As mentioned previously, the emptying opening 4 is punched out of the packing laminate during the manufacture of the packing container. The edges of the emptying opening in this case may have a large number of kerfs grooves or notches which may cause the packing laminate to rupture under the combined stresses which are produced by the internal pressure and the tension in the strip 5 during the opening stage. Practical tests have shown that this risk can be reduced and virtually eliminated, if the sealing zone 6 located around the pouring opening 4 is designed in such a manner that it does not extend right up to the edge line 7 of the pouring opening, that is to say if a non-sealed area 8 exists between the sealing zone 6 and the edge line 7. This design of the sealing zone 6 means that the forces arising through tension in the cover strip 5 do not directly affect the edge 7 of the pouring opening 4 and, consequently, also do not cause such stresses that a risk of crack formation in the edge would occur.
During emptying of the contents through a pouring opening punched in a plane or curved package surface, especially from a wholly filled package, it happens frequently that the jet of contents tends to follow wholly or partly the outside of the packing container, which renders more difficult the pouring out of the contents e.g. into a glass. This can be prevented by providing the pouring opening with a so-called pouring edge, that is to say an edge which guides the jet of contents away from the outside of the packing container. However, a pouring edge is difficult to combine with a cover strip, since the types of projecting pouring edges known up to now prevent the application of a plane cover strip over the pouring opening of the packing container. The pouring opening 4 in accordance with the invention is provided along a part of its periphery with a pouring edge 13, which delimits a countersunk area 9 located close to the pouring opening. The pouring edge 13 is bent outwardly and extends at an angle to the container wall, but since the pouring edge originates from the countersunk area 9 it will be nevertheless completely inside the plane which is defined by the outside of the packing laminate. In that way the pouring edge 13 does not hinder the application of the cover strip 5 or disturb the substantially plane shape of the same. This countersunk area 9 is constituted by a long and narrow recess extending along the edge line 7 of the pouring opening 4 which is located at one end of the pouring opening and extends in arc-shape along the same. As can be seen in FIG. 3, the recess has a substantially U-shaped cross-section and the pouring edge 13 is formed by one leg of the U. The pouring edge 13, as well as the countersunk area 9 is situated in the non-sealed area 8 between the sealing zone 6 and the pouring opening 4 and are not affected therefore by the tensile forces in the packing laminate, since these are absorbed by the cover strip 5. Nor is the pouring edge 13 affected by the pressure in the packing container 1 caused by the contents, since this pressure is equal on both sides of the pouring edge.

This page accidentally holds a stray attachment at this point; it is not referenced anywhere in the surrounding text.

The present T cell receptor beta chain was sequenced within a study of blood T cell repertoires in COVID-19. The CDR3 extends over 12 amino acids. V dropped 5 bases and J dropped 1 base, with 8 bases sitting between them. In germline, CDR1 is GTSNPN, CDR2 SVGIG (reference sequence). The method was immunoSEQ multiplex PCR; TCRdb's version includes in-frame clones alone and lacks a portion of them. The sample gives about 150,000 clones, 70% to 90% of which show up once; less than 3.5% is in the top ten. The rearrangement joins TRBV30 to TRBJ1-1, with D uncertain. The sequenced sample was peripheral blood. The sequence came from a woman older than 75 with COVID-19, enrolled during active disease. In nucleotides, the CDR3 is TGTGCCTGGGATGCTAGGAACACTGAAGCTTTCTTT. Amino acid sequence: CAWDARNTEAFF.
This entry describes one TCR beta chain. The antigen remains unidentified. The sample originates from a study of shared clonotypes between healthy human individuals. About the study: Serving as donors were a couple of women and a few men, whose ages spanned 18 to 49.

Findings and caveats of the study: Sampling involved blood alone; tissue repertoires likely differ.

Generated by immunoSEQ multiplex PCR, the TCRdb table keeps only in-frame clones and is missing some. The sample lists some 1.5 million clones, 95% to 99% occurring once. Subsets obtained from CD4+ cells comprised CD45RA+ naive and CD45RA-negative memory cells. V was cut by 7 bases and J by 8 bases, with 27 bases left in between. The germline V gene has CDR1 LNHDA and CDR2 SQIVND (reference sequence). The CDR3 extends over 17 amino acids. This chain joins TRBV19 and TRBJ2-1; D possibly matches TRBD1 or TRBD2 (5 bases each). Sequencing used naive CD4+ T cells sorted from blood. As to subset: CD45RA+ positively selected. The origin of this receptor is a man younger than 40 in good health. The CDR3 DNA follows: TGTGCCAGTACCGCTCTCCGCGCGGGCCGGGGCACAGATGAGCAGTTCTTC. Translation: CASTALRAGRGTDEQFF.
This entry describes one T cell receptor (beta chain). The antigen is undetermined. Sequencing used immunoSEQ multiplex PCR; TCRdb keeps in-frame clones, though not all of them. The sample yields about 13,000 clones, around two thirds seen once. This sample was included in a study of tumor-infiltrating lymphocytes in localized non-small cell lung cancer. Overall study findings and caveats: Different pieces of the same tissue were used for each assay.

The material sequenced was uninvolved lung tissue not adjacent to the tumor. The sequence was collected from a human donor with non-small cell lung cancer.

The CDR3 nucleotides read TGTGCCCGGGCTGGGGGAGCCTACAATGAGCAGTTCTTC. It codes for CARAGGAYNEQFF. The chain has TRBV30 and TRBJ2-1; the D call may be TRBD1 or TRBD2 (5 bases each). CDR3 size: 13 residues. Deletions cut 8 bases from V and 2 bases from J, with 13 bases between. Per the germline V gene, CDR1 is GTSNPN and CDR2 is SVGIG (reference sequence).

The principles, preferred embodiments and modes of operation of the present invention have been described in the foregoing specification. The invention which is intended to be protected herein should not, however, be construed as limited to the particular forms disclosed, as these are to be regarded as illustrative rather than restrictive. Variations and changes may be made by those skilled in the art without departing from the spirit of the present invention. Accordingly, the foregoing detailed description should be considered exemplary in nature and not as limiting to the scope and spirit of the invention as set forth in the appended claims.
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|U.S. Classification||383/205, 383/210, 383/111|
|International Classification||B65D75/58, B65D75/12|
|Cooperative Classification||B65D75/5894, B65D75/12|
|Aug 23, 1982||AS||Assignment|
Owner name: TETRA PAK DEVELOPPEMENT SA, A COMPANY OF SWITZERLA
Free format text: ASSIGNMENT OF ASSIGNORS INTEREST.;ASSIGNOR:JACOBSSON, KENTH;REEL/FRAME:004038/0488
Effective date: 19820708
|Nov 29, 1988||FPAY||Fee payment|
Year of fee payment: 4
|Sep 28, 1992||FPAY||Fee payment|
Year of fee payment: 8
|Sep 30, 1996||FPAY||Fee payment|
Year of fee payment: 12